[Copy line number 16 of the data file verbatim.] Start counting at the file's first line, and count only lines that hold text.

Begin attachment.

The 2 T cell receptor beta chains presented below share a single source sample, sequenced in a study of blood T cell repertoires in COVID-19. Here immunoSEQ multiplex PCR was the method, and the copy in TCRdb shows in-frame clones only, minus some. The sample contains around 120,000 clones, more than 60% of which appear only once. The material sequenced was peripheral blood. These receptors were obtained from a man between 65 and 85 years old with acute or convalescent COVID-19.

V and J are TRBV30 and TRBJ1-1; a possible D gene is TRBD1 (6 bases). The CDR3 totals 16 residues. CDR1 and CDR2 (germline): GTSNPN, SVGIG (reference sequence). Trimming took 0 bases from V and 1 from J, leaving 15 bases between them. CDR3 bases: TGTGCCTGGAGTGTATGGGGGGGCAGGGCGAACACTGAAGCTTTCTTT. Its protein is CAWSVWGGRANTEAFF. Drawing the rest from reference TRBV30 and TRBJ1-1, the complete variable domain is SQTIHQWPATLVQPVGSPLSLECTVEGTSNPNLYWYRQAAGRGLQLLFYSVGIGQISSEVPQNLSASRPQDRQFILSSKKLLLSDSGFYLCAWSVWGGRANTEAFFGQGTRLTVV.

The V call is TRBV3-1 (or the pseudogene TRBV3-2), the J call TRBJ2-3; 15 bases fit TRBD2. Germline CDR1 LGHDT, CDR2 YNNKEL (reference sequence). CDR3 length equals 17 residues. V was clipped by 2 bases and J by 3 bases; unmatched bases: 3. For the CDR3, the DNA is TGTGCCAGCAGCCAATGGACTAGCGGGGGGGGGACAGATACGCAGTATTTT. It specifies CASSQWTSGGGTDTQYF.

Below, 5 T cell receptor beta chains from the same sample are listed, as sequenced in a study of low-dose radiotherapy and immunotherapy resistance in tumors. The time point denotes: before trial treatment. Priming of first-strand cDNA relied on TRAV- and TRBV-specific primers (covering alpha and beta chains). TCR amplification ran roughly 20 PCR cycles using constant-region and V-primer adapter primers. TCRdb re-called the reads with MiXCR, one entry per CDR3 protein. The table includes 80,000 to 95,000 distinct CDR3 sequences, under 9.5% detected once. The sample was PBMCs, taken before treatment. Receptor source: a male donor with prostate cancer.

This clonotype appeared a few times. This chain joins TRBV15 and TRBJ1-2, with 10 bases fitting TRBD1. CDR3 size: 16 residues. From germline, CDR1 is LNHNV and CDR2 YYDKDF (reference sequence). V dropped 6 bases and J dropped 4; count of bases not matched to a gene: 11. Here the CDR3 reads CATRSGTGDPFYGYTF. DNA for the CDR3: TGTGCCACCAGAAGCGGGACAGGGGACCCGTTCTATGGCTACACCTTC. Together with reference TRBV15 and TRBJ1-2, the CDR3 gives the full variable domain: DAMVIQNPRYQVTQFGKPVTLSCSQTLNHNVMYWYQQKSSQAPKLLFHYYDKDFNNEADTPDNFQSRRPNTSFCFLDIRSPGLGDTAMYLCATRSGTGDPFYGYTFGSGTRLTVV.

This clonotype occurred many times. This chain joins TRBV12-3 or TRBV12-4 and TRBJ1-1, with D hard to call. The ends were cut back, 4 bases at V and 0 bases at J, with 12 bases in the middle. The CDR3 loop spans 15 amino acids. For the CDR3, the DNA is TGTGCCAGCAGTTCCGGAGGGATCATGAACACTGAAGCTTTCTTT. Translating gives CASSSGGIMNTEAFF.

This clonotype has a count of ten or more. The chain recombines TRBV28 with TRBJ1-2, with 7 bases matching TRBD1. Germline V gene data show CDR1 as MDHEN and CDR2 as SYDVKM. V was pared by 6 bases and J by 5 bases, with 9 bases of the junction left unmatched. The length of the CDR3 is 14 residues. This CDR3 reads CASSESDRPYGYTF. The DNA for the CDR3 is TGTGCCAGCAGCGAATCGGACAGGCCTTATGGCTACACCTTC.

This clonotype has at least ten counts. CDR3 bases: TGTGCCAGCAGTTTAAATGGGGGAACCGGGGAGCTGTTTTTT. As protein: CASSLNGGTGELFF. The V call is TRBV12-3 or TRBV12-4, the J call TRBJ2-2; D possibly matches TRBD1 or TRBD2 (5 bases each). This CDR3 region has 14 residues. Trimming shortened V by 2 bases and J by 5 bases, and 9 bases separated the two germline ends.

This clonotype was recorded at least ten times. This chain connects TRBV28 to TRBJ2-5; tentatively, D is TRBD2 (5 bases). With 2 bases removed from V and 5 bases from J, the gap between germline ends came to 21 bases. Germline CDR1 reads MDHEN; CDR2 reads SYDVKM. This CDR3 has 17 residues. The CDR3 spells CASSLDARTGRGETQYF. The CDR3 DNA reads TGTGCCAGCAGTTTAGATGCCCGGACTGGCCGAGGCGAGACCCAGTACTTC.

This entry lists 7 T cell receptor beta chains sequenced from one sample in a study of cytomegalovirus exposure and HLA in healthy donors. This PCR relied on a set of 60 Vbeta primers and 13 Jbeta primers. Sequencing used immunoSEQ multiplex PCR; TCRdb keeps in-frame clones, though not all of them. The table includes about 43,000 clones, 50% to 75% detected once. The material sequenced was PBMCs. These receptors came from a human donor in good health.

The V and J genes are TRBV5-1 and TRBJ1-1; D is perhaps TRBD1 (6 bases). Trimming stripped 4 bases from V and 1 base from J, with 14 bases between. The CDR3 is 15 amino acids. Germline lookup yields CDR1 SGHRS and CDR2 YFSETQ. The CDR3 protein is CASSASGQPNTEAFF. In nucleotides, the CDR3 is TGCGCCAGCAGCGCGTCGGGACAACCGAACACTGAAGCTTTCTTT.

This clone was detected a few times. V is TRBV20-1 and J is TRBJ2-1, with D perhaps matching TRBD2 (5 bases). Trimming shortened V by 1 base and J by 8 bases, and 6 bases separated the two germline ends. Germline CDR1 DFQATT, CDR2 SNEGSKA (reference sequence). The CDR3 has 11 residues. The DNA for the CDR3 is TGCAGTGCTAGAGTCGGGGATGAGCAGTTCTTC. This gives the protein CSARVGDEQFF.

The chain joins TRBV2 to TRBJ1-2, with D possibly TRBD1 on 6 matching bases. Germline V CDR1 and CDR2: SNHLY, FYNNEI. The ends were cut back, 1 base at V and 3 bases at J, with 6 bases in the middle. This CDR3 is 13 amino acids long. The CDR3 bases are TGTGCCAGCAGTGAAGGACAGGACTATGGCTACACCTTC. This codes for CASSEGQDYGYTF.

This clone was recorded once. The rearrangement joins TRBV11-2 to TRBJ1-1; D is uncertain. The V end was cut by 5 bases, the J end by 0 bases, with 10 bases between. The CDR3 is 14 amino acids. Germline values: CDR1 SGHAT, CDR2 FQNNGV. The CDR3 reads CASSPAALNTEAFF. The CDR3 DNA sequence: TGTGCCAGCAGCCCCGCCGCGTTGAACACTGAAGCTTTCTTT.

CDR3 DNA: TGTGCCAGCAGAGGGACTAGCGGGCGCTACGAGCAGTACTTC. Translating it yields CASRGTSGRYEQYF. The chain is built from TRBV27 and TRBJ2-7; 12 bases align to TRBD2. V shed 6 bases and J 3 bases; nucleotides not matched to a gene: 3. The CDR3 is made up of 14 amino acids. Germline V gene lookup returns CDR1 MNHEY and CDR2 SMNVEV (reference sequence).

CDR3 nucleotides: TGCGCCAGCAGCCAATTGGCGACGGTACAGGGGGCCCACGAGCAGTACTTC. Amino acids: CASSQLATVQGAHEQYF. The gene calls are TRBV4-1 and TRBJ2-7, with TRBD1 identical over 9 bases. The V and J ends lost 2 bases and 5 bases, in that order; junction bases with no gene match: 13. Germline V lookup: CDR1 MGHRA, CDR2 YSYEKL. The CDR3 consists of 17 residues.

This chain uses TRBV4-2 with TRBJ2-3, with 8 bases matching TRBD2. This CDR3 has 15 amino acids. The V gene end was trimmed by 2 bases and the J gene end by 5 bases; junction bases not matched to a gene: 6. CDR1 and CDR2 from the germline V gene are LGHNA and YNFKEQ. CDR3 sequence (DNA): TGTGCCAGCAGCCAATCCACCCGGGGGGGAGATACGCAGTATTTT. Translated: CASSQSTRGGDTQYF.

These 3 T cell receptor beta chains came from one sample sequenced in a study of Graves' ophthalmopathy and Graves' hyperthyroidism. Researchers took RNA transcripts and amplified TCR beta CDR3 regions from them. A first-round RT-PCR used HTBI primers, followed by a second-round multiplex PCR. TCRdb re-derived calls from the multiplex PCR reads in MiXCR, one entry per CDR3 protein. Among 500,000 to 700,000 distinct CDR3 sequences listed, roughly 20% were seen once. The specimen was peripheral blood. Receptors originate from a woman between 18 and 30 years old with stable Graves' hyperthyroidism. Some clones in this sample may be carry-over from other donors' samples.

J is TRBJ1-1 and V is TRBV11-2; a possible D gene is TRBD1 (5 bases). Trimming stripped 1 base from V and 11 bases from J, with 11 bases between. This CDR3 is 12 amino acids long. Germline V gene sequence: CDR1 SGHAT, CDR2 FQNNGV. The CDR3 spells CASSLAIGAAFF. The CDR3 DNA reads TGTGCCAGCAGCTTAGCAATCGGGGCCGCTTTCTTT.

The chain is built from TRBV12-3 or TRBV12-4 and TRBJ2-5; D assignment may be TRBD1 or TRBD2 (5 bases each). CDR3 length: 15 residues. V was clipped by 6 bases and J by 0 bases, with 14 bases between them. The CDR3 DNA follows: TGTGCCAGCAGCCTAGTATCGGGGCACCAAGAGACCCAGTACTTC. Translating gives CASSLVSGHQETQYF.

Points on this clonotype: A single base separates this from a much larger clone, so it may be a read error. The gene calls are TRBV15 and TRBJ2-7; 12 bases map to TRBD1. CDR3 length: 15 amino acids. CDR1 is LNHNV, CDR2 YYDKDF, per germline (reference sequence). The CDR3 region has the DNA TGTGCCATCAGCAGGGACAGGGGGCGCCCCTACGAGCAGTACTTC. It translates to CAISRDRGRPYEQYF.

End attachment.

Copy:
CDR3 nucleotides: TGCGCCAGCAGCCAATTGGCGACGGTACAGGGGGCCCACGAGCAGTACTTC. Amino acids: CASSQLATVQGAHEQYF. The gene calls are TRBV4-1 and TRBJ2-7, with TRBD1 identical over 9 bases. The V and J ends lost 2 bases and 5 bases, in that order; junction bases with no gene match: 13. Germline V lookup: CDR1 MGHRA, CDR2 YSYEKL. The CDR3 consists of 17 residues.